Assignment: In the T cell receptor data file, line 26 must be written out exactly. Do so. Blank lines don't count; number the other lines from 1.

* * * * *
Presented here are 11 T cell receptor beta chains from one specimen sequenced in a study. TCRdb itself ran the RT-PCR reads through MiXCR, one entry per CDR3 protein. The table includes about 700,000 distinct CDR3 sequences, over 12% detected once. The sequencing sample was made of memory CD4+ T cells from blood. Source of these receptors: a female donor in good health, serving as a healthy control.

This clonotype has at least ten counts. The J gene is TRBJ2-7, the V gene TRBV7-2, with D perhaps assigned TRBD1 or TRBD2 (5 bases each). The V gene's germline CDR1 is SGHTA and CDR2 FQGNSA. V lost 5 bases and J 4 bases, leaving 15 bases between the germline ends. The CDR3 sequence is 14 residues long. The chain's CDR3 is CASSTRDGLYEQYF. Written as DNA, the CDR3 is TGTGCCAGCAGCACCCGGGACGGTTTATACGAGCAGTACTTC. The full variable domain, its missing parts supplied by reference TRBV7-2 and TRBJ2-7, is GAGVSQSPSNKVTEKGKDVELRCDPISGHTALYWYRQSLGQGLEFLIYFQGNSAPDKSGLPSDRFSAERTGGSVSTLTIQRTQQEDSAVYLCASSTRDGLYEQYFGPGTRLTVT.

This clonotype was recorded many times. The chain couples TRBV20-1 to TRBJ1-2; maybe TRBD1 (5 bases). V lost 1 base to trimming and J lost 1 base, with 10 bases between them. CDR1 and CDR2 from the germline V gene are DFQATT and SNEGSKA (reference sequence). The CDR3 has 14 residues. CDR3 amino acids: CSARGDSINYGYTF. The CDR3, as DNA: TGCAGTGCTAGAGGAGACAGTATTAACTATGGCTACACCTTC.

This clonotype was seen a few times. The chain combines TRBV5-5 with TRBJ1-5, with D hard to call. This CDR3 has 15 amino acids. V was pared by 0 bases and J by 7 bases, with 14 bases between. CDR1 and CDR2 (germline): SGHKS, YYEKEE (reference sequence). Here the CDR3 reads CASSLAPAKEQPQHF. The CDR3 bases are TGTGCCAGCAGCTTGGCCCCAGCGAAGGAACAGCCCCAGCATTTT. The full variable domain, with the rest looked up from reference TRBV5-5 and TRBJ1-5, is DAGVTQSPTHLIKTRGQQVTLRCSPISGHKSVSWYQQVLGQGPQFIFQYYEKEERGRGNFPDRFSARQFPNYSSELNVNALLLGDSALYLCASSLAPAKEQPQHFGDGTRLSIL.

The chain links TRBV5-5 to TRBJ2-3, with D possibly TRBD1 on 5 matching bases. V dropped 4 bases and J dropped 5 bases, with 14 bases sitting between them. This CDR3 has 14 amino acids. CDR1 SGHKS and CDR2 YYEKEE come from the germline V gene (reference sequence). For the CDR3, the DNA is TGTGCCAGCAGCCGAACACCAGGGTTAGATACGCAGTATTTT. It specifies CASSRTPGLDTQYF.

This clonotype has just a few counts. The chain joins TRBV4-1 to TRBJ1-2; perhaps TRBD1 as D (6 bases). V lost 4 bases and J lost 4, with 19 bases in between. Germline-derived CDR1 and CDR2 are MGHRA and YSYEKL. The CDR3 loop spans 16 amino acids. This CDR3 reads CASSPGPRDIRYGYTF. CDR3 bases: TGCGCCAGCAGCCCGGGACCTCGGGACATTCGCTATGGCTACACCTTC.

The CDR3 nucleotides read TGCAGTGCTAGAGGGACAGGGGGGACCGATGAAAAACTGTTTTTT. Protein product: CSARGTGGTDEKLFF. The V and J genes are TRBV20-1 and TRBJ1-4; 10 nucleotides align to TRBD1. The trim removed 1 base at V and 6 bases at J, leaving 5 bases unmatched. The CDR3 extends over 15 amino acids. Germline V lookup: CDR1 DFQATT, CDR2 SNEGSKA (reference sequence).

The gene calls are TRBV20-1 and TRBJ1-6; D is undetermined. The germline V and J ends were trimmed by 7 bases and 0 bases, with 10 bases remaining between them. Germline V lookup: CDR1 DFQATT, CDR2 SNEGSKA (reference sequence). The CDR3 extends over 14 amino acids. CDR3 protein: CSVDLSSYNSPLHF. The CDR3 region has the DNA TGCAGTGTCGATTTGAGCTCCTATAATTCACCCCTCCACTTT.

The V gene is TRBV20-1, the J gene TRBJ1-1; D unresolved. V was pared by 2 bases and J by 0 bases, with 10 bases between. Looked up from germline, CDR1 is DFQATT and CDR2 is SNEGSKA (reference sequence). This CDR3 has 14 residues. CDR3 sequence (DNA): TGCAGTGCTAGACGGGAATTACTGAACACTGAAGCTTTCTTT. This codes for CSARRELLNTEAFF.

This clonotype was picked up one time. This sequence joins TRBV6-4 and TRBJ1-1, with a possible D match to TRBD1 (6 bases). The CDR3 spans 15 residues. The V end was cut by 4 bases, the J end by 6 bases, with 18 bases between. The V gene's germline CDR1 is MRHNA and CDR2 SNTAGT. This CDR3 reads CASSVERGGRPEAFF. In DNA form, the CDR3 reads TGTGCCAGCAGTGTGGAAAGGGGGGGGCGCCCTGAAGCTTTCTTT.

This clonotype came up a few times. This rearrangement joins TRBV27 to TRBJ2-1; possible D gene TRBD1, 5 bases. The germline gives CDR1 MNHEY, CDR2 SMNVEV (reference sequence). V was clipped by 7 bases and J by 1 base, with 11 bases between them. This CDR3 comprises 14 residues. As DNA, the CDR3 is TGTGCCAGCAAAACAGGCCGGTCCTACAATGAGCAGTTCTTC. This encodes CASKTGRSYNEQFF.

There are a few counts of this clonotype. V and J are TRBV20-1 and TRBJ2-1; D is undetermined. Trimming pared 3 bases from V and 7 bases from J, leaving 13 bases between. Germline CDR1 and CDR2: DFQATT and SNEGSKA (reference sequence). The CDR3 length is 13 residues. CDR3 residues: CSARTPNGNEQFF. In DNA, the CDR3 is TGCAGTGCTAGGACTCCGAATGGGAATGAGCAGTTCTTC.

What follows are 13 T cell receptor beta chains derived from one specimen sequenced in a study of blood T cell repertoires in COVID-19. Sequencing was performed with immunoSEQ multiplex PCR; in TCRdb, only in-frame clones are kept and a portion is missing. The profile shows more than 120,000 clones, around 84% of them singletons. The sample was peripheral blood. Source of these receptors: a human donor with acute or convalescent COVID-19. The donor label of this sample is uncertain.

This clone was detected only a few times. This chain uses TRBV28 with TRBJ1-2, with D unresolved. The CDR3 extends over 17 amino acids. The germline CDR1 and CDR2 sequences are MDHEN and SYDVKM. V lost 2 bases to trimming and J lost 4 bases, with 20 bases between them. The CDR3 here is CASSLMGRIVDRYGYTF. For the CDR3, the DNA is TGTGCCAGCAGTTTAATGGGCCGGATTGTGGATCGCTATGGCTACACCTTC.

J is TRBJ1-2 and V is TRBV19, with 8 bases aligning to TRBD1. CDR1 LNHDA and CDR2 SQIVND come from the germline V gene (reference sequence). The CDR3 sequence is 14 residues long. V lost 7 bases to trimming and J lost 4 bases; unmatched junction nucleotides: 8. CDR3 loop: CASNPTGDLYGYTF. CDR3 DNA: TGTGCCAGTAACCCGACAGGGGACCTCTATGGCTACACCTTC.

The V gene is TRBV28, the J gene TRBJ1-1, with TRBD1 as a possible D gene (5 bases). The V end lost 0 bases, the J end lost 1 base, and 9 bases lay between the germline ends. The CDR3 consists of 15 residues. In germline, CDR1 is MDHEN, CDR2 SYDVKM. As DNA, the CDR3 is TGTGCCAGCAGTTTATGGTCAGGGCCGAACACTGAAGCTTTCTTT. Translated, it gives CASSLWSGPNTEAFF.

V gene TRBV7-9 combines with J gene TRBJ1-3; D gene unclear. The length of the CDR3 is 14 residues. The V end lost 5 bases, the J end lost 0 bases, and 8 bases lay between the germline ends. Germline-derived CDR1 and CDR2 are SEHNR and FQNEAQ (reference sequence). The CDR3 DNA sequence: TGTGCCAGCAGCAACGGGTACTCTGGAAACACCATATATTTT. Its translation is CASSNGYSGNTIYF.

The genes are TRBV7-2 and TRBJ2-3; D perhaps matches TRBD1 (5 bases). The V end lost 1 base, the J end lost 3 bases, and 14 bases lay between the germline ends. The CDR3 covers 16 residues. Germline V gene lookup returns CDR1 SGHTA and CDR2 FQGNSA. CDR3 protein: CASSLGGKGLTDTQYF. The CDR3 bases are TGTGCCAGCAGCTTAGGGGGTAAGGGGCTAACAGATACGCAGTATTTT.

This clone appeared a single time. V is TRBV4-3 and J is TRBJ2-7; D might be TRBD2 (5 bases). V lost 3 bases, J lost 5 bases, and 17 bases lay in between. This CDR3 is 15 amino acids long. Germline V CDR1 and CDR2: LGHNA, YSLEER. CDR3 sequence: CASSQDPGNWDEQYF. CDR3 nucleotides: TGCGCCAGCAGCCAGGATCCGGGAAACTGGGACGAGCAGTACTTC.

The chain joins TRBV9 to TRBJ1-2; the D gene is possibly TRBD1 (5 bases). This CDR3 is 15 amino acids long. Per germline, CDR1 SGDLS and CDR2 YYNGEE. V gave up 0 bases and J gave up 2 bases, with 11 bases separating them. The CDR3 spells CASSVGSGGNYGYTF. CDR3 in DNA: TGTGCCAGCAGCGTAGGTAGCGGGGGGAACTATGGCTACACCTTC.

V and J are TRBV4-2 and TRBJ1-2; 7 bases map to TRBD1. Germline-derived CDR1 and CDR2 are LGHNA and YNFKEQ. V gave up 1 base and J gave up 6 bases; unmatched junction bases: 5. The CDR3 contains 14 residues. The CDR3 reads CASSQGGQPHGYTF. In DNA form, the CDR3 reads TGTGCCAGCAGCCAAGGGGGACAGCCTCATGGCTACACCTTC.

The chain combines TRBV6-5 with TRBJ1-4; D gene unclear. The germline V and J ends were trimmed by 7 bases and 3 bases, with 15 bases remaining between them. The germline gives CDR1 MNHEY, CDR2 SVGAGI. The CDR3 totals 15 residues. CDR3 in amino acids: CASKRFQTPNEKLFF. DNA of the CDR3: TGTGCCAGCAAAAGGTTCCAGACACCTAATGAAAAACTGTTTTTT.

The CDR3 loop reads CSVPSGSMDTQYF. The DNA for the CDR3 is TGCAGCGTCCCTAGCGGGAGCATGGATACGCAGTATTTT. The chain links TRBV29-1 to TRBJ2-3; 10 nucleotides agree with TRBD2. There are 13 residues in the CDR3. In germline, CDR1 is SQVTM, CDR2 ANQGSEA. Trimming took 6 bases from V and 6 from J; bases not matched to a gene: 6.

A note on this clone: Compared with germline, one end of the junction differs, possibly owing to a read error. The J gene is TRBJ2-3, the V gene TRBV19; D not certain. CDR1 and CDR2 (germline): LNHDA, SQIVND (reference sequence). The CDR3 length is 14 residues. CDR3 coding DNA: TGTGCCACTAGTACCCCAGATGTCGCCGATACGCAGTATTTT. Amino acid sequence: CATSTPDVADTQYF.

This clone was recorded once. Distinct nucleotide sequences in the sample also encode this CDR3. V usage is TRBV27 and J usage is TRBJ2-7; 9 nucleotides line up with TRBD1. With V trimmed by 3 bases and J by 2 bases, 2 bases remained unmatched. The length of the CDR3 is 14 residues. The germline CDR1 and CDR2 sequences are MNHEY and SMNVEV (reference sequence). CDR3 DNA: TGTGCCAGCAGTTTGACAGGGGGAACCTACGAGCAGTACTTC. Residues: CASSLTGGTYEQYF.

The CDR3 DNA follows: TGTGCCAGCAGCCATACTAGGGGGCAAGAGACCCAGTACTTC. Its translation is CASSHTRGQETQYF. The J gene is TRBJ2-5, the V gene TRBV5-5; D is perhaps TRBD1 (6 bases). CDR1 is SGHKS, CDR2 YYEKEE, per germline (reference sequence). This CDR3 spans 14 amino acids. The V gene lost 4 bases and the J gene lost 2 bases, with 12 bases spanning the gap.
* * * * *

The CDR3 DNA follows: TGTGCCAGCAGCCATACTAGGGGGCAAGAGACCCAGTACTTC. Its translation is CASSHTRGQETQYF. The J gene is TRBJ2-5, the V gene TRBV5-5; D is perhaps TRBD1 (6 bases). CDR1 is SGHKS, CDR2 YYEKEE, per germline (reference sequence). This CDR3 spans 14 amino acids. The V gene lost 4 bases and the J gene lost 2 bases, with 12 bases spanning the gap.